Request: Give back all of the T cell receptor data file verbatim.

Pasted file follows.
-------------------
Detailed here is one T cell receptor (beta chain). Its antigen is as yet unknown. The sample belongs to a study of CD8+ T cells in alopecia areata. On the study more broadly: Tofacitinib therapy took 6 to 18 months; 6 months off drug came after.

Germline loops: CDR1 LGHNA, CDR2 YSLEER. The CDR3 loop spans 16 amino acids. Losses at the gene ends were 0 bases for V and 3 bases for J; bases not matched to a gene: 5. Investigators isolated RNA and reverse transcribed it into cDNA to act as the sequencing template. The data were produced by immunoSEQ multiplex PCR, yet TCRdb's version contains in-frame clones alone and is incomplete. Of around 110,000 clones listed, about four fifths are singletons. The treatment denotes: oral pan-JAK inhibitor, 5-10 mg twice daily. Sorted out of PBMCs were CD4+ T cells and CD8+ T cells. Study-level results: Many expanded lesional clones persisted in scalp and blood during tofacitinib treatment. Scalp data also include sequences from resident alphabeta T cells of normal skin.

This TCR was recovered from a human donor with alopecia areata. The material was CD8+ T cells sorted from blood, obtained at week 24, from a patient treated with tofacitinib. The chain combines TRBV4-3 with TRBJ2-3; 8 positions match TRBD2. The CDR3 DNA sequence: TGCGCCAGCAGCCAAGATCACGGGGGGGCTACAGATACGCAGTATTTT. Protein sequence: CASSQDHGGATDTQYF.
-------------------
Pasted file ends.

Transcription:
Detailed here is one T cell receptor (beta chain). Its antigen is as yet unknown. The sample belongs to a study of CD8+ T cells in alopecia areata. On the study more broadly: Tofacitinib therapy took 6 to 18 months; 6 months off drug came after.

Germline loops: CDR1 LGHNA, CDR2 YSLEER. The CDR3 loop spans 16 amino acids. Losses at the gene ends were 0 bases for V and 3 bases for J; bases not matched to a gene: 5. Investigators isolated RNA and reverse transcribed it into cDNA to act as the sequencing template. The data were produced by immunoSEQ multiplex PCR, yet TCRdb's version contains in-frame clones alone and is incomplete. Of around 110,000 clones listed, about four fifths are singletons. The treatment denotes: oral pan-JAK inhibitor, 5-10 mg twice daily. Sorted out of PBMCs were CD4+ T cells and CD8+ T cells. Study-level results: Many expanded lesional clones persisted in scalp and blood during tofacitinib treatment. Scalp data also include sequences from resident alphabeta T cells of normal skin.

This TCR was recovered from a human donor with alopecia areata. The material was CD8+ T cells sorted from blood, obtained at week 24, from a patient treated with tofacitinib. The chain combines TRBV4-3 with TRBJ2-3; 8 positions match TRBD2. The CDR3 DNA sequence: TGCGCCAGCAGCCAAGATCACGGGGGGGCTACAGATACGCAGTATTTT. Protein sequence: CASSQDHGGATDTQYF.